Hipposaurus: close to the ancestry of man, but off a wee bit

Figure 1. Therapsida includes the pangolin, Manis, which nests here with Notharctus. one of only a few mammals tested so far.

Figure 1. Therapsida includes the pangolin, Manis, which nests here with Notharctus. one of only a few mammals tested so far.

At the very base of the Therapsida
(Fig. 1) we have a split between the plant-eating Anomodontia (dicynodonts, dromasaurs and kin) and the meat-eating Kynodontia (new name for a new clade that encompasses all other therapsids, including cynodonts and mammals). At the base of the Kynodontia is the rarely discussed, but obviously important taxon, Hipposaurus boonstrai (Fig. 2, Haughton 1929, 21 cm skull. SAM 8950). Biarmosuchus is a sister.

Figure 1. Published material on Hipposaurus permits one to create a reconstruction like this. Not far removed from its ophiacodont / haptodine / pelycosaur precursors, Hipposaurus had longer, more gracile limbs and a distinct sabertooth canine, like Haptodus or Cutleria on steroids!

Figure 2. Published material on Hipposaurus permits one to create a reconstruction like this. Not far removed from its ophiacodont / haptodine / pelycosaur precursors, Hipposaurus had longer, more gracile limbs and a distinct sabertooth canine, like Haptodus or Cutleria on steroids!

Long-legged, saber-toothed Hipposaurus
was originally thought to be a gorgonopsian, but in a note from Dr. Jim Hopson  (U Chicago) who xeroxed Boonstra 1965 for me, Hipposaurus (“horse lizard”) has been considered a biarmosuchian within the Ictidorhinidae since the 1980s.

Figure 2. The skull of Hpposaurus was larger than that of its sisters and predecessors among the basal Therapsida.

Figure 3. The skull of Hpposaurus was larger than that of its sisters and predecessors among the basal Therapsida, including Stenocybus and Cutleria. The fangs were longer too.

There are some odd details
in the manus and pes of this mid-sized carnivore that indicate this is a derived late survivor of an earlier radiation.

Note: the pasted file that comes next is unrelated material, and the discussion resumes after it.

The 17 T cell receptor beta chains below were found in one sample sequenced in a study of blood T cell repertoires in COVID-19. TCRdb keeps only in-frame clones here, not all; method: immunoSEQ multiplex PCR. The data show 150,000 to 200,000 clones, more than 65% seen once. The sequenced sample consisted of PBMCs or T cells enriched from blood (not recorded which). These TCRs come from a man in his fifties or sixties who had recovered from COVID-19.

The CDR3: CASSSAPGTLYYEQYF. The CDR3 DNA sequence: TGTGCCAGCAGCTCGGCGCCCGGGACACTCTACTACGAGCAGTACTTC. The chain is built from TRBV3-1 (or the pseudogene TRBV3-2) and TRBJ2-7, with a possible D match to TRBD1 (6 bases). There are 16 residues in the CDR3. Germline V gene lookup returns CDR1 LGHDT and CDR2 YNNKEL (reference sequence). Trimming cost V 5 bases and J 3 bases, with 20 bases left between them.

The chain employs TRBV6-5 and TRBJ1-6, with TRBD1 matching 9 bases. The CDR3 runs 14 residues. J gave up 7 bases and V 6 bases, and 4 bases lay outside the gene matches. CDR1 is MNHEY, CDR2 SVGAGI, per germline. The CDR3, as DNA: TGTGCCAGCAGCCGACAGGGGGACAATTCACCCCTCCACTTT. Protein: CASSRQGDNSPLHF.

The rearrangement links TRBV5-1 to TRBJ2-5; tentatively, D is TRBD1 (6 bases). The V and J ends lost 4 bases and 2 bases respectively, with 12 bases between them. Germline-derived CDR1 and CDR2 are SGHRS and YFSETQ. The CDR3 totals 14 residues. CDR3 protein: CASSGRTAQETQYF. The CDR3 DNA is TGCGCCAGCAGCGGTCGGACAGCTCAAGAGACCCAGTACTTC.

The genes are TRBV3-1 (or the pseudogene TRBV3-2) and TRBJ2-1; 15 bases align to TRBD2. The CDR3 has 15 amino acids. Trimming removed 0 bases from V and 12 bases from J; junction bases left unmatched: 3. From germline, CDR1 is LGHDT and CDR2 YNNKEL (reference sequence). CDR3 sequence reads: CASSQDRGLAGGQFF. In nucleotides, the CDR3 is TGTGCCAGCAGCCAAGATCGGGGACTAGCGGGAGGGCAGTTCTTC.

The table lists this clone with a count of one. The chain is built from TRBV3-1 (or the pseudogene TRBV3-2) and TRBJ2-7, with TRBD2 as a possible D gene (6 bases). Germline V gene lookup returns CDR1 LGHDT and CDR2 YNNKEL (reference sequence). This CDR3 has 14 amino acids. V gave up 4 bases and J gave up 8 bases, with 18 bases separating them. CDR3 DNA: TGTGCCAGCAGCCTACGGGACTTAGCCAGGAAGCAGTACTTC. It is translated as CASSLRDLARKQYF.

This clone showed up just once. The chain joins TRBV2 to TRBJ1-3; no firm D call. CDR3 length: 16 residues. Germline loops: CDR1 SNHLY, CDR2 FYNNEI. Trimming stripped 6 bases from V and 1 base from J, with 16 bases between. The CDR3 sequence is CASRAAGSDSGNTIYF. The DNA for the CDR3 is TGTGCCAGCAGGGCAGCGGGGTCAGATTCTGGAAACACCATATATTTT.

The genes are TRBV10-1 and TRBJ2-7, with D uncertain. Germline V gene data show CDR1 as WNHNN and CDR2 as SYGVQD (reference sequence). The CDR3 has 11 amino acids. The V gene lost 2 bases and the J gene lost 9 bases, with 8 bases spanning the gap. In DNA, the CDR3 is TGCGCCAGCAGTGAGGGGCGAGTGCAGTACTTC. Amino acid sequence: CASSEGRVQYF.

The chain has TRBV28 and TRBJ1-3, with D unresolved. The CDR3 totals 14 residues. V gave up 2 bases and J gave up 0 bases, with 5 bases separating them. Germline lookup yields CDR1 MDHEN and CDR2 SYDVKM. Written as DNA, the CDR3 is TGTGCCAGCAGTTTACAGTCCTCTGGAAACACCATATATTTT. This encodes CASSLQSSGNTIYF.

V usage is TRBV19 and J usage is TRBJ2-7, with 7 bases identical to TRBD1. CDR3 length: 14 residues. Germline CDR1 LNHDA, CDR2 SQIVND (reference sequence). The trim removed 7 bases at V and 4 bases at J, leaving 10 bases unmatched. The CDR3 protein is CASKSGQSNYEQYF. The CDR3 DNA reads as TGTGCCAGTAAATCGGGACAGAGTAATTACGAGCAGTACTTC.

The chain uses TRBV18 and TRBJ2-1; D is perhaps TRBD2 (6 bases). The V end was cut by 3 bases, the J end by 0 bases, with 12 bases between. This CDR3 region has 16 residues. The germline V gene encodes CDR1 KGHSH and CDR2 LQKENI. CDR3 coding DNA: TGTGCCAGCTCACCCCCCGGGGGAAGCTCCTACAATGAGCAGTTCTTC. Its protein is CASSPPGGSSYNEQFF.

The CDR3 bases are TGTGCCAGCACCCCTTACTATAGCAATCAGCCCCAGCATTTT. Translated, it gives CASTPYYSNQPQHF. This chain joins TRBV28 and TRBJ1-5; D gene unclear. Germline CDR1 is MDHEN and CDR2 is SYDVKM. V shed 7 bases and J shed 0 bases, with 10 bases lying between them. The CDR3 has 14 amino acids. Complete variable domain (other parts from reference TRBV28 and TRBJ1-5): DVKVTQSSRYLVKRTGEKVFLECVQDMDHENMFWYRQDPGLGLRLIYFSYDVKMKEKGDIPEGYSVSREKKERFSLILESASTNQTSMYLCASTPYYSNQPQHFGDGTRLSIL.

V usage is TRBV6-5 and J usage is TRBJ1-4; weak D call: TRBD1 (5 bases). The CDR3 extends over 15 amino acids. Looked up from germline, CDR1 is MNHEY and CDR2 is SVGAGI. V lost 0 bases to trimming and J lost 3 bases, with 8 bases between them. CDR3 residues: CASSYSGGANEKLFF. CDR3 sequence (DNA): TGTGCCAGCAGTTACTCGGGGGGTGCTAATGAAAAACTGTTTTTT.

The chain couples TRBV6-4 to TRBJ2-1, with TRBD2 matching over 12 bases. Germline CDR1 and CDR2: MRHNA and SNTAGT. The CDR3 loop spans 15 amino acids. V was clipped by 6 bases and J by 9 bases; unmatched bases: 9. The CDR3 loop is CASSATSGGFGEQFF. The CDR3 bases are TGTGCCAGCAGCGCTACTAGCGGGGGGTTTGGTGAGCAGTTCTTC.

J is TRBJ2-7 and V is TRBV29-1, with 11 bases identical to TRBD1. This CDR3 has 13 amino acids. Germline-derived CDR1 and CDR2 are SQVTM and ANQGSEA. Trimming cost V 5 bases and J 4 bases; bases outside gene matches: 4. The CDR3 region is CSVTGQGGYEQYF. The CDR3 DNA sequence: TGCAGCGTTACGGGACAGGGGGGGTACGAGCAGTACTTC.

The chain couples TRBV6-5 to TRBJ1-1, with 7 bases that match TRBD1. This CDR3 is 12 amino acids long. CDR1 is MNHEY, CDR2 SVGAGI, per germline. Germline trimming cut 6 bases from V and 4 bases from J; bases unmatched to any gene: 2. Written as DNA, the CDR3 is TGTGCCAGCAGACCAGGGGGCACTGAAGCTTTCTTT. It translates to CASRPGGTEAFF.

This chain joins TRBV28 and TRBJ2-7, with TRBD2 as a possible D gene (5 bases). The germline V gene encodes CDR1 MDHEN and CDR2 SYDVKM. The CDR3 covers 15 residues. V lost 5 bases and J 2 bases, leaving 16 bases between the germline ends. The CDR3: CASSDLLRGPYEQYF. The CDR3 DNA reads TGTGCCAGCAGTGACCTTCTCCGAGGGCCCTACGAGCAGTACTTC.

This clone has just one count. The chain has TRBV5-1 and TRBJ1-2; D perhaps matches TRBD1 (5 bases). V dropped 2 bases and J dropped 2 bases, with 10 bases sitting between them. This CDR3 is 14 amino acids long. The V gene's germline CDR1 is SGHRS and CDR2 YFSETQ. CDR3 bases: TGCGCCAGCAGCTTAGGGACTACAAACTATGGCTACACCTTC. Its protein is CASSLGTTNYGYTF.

1. Hipposaurus has a large pisiform (post axial carpal, Fig. 1)
  2. The first centrale is quadrant shaped
  3. The second centrale is shaped like a squat chevron
  4. The radiale is twice as long as wide
  5. The fourth and fifth carpals are fused
  6. A small circular sternum present (none in sister taxa)
  7. The posterior calcaneum has a hook like tuber
  8. Two wedge-shaped centralia extend the width of the tarsus
  9. The first distal tarsal is the size of a metatarsal and shifts the proximal metatarsal distally, almost to the mid length of metatarsal 2.
  10. Two mid phalanges are fused on pedal digit 4

Speaking of oddities at clade bases…
as we’ve seen before, clade bases are, by definition, when novelties arise. In the case of Hipposaurus, these novel carpal and tarsal oddities went nowhere. A sister taxon without such novelties, Biarmosuchus, produced all the descendants we all know and love. Hipposaurus became a mere footnote and a short Wikipedia page.

References
Boonstra LD 1952. Die Gorgonospier-geslag Hipposaurus en die familie Ictidorhinidae: Tydskr. Wet. Kuns., v. 12, p. 142-149.
Boonstra LD 1965.
The girdles and limbs of the Gorgonopsia of the Taphinocephalus Zone. Annals of the South African Museum 48:237-249.
Haughton SH 1929. On some new therapsid genera: Annals of the South African Museum, v. 28, n. 1, p. 55-78.

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2 thoughts on “Hipposaurus: close to the ancestry of man, but off a wee bit

  1. Kynodontia are all therapsids sans Anomodontia. Provisionally, that’s a basal split in the LRT. So that clade includes Biarmosuchia and more primitive therapsids, like Cutlieria, wtaxa not included within Theriodontia. Good question, though…

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